How Religion is Helping Ease Riots in Baltimore

Posted on May 1, 2015 by

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By: Trevor Parks

On April 19th, 2015 a man by the name of Freddie Gray died from spinal cord injuries sustained from police brutality. This incident sparked riots in the city of Baltimore, sending the city into a state of emergency. The proverbial straw that broke the camels back has resulted in rioting, looting, brutality, and protest. In the midst of all this madness there are those who are attempting to bring peace back to the distraught city, many of these folks are from nearby churches. Christians and Muslims alike are doing all they can to help and protect their fellow citizens as the nation watches carefully.

Christian Today does a great job focusing on what they’re good at it; reporting religious news. It is a very heartfelt article that gets the reader to support those who are trying to maintain peace, who are in the instance religious leaders in the community. By following the Christian leaders in the community and through use of quotations author Carey Lodge stitches a patch of coverage on this controversy. Without getting the whole story the reader is left with nothing but interviews from religious professionals to form their opinions with, so the perspective is definitely from a Christians point of view.

The New York Times takes a much more thorough approach on the matter. Author Sheryl Gay Stolberg gives insight about the religious matters in the city that weren’t present in the Christian Today article. Of course both articles tell a tale about how serious this matter really is, Stolberg paints a bigger picture whereas Lodge only gives you a piece of it. In an interesting turn of events over 1,000 people of different religions congregated in order to discuss options on “better policing, policies to create jobs, and better schools.” Other than that she put a lot of emphasis on how chaotic the scene is there. The religious perspective in this article is very non-bias focusing more on what was going on in the streets.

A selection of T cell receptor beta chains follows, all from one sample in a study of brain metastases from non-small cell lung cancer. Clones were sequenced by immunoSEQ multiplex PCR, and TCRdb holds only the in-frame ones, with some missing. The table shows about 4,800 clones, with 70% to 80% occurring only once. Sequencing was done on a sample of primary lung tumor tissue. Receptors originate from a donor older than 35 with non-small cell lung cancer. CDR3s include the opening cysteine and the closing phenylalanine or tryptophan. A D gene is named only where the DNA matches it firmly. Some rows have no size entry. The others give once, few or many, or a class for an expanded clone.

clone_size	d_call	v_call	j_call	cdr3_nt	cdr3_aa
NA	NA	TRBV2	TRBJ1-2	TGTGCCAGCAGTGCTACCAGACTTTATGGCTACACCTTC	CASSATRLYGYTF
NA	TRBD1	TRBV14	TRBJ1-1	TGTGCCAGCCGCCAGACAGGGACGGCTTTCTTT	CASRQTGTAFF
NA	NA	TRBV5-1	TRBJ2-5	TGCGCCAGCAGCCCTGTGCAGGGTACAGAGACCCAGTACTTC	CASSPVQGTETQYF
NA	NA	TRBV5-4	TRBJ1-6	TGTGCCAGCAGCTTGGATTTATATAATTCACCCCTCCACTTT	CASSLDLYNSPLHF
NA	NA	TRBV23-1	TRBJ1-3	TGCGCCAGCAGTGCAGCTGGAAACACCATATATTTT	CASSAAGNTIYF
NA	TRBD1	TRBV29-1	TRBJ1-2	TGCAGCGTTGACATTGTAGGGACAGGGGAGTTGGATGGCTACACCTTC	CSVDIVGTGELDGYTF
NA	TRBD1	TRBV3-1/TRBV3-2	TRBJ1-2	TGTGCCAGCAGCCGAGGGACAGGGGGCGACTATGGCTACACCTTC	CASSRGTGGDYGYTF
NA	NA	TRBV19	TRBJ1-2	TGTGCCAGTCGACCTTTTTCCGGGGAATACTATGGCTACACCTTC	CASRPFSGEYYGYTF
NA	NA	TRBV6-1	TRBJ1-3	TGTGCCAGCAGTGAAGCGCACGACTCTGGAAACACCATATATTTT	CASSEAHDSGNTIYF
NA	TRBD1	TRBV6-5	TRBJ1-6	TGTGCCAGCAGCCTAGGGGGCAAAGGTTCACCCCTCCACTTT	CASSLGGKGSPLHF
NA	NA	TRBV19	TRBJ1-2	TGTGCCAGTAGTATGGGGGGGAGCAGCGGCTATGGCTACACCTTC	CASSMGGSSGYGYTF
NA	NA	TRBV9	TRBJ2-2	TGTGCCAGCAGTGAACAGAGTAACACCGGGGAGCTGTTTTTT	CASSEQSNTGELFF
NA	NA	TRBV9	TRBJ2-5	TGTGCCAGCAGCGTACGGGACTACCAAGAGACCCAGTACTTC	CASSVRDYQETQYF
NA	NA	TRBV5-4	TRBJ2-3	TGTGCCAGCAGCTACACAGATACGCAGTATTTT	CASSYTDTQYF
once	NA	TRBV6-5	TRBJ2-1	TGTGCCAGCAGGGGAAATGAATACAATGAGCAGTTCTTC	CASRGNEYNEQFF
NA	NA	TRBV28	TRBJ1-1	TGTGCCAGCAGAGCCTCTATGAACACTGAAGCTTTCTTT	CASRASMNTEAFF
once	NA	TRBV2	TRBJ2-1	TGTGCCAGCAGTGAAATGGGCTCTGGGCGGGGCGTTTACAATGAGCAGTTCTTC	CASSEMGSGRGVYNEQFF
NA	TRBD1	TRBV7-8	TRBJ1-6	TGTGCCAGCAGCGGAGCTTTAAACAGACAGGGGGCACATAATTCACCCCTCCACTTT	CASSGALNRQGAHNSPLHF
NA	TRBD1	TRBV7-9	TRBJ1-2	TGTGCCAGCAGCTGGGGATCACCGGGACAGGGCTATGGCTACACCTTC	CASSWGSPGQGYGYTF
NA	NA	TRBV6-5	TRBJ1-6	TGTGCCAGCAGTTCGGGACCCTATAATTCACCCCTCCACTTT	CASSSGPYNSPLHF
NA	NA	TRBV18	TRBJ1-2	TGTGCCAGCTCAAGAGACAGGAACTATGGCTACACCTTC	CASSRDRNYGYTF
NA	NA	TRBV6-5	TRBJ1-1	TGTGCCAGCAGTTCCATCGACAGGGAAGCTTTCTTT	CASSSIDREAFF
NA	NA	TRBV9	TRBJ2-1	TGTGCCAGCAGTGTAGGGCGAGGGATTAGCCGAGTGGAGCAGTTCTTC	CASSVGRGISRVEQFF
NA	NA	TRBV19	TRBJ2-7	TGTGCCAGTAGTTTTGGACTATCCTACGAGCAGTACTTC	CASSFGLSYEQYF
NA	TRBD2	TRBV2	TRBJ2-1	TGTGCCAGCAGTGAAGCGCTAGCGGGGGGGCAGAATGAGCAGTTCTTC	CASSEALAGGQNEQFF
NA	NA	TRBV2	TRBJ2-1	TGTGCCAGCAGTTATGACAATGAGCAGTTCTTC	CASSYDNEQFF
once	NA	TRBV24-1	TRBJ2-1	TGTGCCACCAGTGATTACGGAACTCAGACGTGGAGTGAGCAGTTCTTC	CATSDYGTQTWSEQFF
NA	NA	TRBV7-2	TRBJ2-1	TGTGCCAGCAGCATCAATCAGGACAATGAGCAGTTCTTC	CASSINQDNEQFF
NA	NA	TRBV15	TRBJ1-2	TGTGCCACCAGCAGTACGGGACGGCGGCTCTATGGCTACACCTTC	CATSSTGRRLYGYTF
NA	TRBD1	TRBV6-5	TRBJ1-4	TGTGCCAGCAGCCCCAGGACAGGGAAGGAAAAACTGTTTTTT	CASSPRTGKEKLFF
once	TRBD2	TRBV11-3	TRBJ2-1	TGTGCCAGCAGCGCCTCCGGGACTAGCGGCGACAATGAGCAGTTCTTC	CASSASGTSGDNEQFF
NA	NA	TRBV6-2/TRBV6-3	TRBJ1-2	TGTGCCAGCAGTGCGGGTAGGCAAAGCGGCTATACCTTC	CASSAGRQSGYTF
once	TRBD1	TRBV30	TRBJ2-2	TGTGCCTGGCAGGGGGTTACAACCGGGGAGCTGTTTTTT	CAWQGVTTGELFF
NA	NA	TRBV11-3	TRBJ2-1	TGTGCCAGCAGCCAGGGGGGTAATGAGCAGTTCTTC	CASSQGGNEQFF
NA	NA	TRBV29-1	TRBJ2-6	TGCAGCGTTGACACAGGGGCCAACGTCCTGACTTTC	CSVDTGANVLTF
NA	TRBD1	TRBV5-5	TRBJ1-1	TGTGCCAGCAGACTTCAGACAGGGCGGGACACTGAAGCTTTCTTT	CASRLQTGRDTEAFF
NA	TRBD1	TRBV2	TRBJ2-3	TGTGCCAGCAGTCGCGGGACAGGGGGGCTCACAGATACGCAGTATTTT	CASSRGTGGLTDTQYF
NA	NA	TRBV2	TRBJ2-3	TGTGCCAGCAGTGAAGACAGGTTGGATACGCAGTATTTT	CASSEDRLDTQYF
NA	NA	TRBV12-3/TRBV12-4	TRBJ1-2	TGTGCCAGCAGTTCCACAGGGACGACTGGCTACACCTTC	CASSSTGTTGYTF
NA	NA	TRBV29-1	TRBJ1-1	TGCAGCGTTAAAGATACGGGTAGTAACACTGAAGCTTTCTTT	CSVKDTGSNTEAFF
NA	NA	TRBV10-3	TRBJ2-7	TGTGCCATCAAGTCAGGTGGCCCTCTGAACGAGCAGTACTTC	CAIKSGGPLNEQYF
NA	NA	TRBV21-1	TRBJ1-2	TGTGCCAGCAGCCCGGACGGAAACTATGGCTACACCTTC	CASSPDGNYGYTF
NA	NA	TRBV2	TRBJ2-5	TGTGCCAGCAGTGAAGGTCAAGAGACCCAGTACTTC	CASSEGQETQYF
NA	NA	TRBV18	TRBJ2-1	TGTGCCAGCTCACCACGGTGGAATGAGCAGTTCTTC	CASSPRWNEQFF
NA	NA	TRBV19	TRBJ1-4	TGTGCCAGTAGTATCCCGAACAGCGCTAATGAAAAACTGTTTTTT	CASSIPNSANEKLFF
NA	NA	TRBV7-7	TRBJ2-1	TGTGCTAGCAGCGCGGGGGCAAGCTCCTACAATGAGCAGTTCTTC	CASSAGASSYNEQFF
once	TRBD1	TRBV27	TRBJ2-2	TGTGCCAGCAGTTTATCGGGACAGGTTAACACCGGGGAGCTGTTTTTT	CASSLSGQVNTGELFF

The Washington Post  has an article that is somewhat Christian biased. For the 10 pictures of religious gatherings, 9 of them are Christian and the other being a picture of members of the Nation of Islam. Although the picture is provocative it doesn’t feature the faces of the Muslim group either, whether that was intentional or not it’s hard to say. They have other articles covering the unfolding stories that don’t prove to be religious biased however.

The Baltimore Sun features an article that talks about how gang members are aiding in restoring peace in the city of Baltimore. The authors give many different perspectives on the matter including quotes from reverends. The religious leaders were overall accepting of the young gang members’ gesture and said they could help in finding solutions. The authors say the religious leaders were in attendance but did not elaborate much further.

The Christian Times show religious leaders as being peaceful and patient in this time of crisis. In this article author Sarah Adams decides to address the riots in a negative light. She uses a quotation from a Southern Baptist President named Russell Moore, in which he said that “violence and hatred are satanic” among other things. The author makes it sound like the religious groups are being proactive in trying to establish peace, but doesn’t address the riots in detail. The author uses well-known Reverend Jamal Bryant’s words to further empower the reader against the riots by using logic and reason.

Huffington Post in this article, author Marybeth Gasman makes a very clear statement to those who don’t see why the riots are happening. Gasman very aggressively tackles this issue telling those who don’t understand or care what is going on that they are wrong in doing so. She utilizes religion as a bonding agent, telling those who believe to take a second look at scriptures about poverty and injustice. It serves a pathos in her argument and is effective in persuading her audience. She is obviously very sympathetic to this cause and is lashing out against those who don’t feel the same way because in all honesty they should. If this sort of thing were happening in a local neighborhood it would be of utmost importance to practically anyone.